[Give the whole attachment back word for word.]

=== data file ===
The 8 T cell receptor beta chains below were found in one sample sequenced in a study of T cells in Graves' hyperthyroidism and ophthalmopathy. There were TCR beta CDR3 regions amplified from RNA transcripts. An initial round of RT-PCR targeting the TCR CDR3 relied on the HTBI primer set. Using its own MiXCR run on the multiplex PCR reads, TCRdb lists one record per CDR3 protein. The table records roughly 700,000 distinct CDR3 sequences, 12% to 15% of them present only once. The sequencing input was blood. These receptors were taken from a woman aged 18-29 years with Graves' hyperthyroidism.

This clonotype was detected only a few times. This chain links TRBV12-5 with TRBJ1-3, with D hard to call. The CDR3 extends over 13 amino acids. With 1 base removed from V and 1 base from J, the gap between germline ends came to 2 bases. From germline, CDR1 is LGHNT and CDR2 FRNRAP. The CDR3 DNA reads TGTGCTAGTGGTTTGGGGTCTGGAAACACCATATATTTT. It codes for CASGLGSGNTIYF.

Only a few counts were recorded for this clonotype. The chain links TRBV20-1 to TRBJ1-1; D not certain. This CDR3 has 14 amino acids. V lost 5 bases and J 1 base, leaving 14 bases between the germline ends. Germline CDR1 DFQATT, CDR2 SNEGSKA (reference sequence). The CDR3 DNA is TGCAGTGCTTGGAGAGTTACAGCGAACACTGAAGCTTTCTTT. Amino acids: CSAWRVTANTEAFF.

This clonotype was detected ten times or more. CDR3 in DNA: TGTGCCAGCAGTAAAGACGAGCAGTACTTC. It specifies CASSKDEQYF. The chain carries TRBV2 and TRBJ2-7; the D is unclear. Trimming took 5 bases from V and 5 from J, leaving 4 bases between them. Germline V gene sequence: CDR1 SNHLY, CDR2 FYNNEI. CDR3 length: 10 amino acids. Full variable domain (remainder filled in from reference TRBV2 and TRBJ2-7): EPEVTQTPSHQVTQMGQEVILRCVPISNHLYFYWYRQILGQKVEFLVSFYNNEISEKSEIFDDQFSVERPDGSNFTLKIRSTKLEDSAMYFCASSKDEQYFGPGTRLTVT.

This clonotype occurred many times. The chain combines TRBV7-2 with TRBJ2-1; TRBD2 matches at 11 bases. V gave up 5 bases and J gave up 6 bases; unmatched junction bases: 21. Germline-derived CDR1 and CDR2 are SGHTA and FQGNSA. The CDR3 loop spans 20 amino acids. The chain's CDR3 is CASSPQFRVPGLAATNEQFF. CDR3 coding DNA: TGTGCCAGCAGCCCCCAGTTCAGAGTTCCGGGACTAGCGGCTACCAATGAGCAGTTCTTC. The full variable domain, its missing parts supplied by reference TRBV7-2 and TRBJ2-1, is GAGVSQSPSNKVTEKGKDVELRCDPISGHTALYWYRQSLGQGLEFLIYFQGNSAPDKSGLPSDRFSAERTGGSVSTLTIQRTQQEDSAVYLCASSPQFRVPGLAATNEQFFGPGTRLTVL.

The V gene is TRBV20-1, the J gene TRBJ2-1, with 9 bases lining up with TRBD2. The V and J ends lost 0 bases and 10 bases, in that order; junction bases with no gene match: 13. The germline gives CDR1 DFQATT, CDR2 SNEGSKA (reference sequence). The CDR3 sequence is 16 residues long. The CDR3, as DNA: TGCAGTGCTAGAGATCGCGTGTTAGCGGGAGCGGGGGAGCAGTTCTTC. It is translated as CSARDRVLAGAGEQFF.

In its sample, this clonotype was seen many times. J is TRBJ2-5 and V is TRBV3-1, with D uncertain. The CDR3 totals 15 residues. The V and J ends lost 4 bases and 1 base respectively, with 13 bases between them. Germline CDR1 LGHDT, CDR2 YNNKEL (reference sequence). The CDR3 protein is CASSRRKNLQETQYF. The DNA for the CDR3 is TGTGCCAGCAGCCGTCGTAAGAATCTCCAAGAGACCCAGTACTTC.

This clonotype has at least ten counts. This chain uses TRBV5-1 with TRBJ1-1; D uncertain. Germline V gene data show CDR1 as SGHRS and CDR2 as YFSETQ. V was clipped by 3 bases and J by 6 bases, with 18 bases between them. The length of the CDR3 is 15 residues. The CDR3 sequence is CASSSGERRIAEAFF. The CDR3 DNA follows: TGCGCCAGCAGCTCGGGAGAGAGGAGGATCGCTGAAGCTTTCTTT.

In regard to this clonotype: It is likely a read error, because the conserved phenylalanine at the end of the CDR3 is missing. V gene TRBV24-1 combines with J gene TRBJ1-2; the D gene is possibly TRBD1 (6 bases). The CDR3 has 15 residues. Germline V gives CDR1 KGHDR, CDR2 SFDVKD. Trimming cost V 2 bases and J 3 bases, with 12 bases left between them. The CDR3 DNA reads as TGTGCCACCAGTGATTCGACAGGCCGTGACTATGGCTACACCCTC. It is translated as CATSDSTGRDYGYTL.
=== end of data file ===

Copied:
The 8 T cell receptor beta chains below were found in one sample sequenced in a study of T cells in Graves' hyperthyroidism and ophthalmopathy. There were TCR beta CDR3 regions amplified from RNA transcripts. An initial round of RT-PCR targeting the TCR CDR3 relied on the HTBI primer set. Using its own MiXCR run on the multiplex PCR reads, TCRdb lists one record per CDR3 protein. The table records roughly 700,000 distinct CDR3 sequences, 12% to 15% of them present only once. The sequencing input was blood. These receptors were taken from a woman aged 18-29 years with Graves' hyperthyroidism.

This clonotype was detected only a few times. This chain links TRBV12-5 with TRBJ1-3, with D hard to call. The CDR3 extends over 13 amino acids. With 1 base removed from V and 1 base from J, the gap between germline ends came to 2 bases. From germline, CDR1 is LGHNT and CDR2 FRNRAP. The CDR3 DNA reads TGTGCTAGTGGTTTGGGGTCTGGAAACACCATATATTTT. It codes for CASGLGSGNTIYF.

Only a few counts were recorded for this clonotype. The chain links TRBV20-1 to TRBJ1-1; D not certain. This CDR3 has 14 amino acids. V lost 5 bases and J 1 base, leaving 14 bases between the germline ends. Germline CDR1 DFQATT, CDR2 SNEGSKA (reference sequence). The CDR3 DNA is TGCAGTGCTTGGAGAGTTACAGCGAACACTGAAGCTTTCTTT. Amino acids: CSAWRVTANTEAFF.

This clonotype was detected ten times or more. CDR3 in DNA: TGTGCCAGCAGTAAAGACGAGCAGTACTTC. It specifies CASSKDEQYF. The chain carries TRBV2 and TRBJ2-7; the D is unclear. Trimming took 5 bases from V and 5 from J, leaving 4 bases between them. Germline V gene sequence: CDR1 SNHLY, CDR2 FYNNEI. CDR3 length: 10 amino acids. Full variable domain (remainder filled in from reference TRBV2 and TRBJ2-7): EPEVTQTPSHQVTQMGQEVILRCVPISNHLYFYWYRQILGQKVEFLVSFYNNEISEKSEIFDDQFSVERPDGSNFTLKIRSTKLEDSAMYFCASSKDEQYFGPGTRLTVT.

This clonotype occurred many times. The chain combines TRBV7-2 with TRBJ2-1; TRBD2 matches at 11 bases. V gave up 5 bases and J gave up 6 bases; unmatched junction bases: 21. Germline-derived CDR1 and CDR2 are SGHTA and FQGNSA. The CDR3 loop spans 20 amino acids. The chain's CDR3 is CASSPQFRVPGLAATNEQFF. CDR3 coding DNA: TGTGCCAGCAGCCCCCAGTTCAGAGTTCCGGGACTAGCGGCTACCAATGAGCAGTTCTTC. The full variable domain, its missing parts supplied by reference TRBV7-2 and TRBJ2-1, is GAGVSQSPSNKVTEKGKDVELRCDPISGHTALYWYRQSLGQGLEFLIYFQGNSAPDKSGLPSDRFSAERTGGSVSTLTIQRTQQEDSAVYLCASSPQFRVPGLAATNEQFFGPGTRLTVL.

The V gene is TRBV20-1, the J gene TRBJ2-1, with 9 bases lining up with TRBD2. The V and J ends lost 0 bases and 10 bases, in that order; junction bases with no gene match: 13. The germline gives CDR1 DFQATT, CDR2 SNEGSKA (reference sequence). The CDR3 sequence is 16 residues long. The CDR3, as DNA: TGCAGTGCTAGAGATCGCGTGTTAGCGGGAGCGGGGGAGCAGTTCTTC. It is translated as CSARDRVLAGAGEQFF.

In its sample, this clonotype was seen many times. J is TRBJ2-5 and V is TRBV3-1, with D uncertain. The CDR3 totals 15 residues. The V and J ends lost 4 bases and 1 base respectively, with 13 bases between them. Germline CDR1 LGHDT, CDR2 YNNKEL (reference sequence). The CDR3 protein is CASSRRKNLQETQYF. The DNA for the CDR3 is TGTGCCAGCAGCCGTCGTAAGAATCTCCAAGAGACCCAGTACTTC.

This clonotype has at least ten counts. This chain uses TRBV5-1 with TRBJ1-1; D uncertain. Germline V gene data show CDR1 as SGHRS and CDR2 as YFSETQ. V was clipped by 3 bases and J by 6 bases, with 18 bases between them. The length of the CDR3 is 15 residues. The CDR3 sequence is CASSSGERRIAEAFF. The CDR3 DNA follows: TGCGCCAGCAGCTCGGGAGAGAGGAGGATCGCTGAAGCTTTCTTT.

In regard to this clonotype: It is likely a read error, because the conserved phenylalanine at the end of the CDR3 is missing. V gene TRBV24-1 combines with J gene TRBJ1-2; the D gene is possibly TRBD1 (6 bases). The CDR3 has 15 residues. Germline V gives CDR1 KGHDR, CDR2 SFDVKD. Trimming cost V 2 bases and J 3 bases, with 12 bases left between them. The CDR3 DNA reads as TGTGCCACCAGTGATTCGACAGGCCGTGACTATGGCTACACCCTC. It is translated as CATSDSTGRDYGYTL.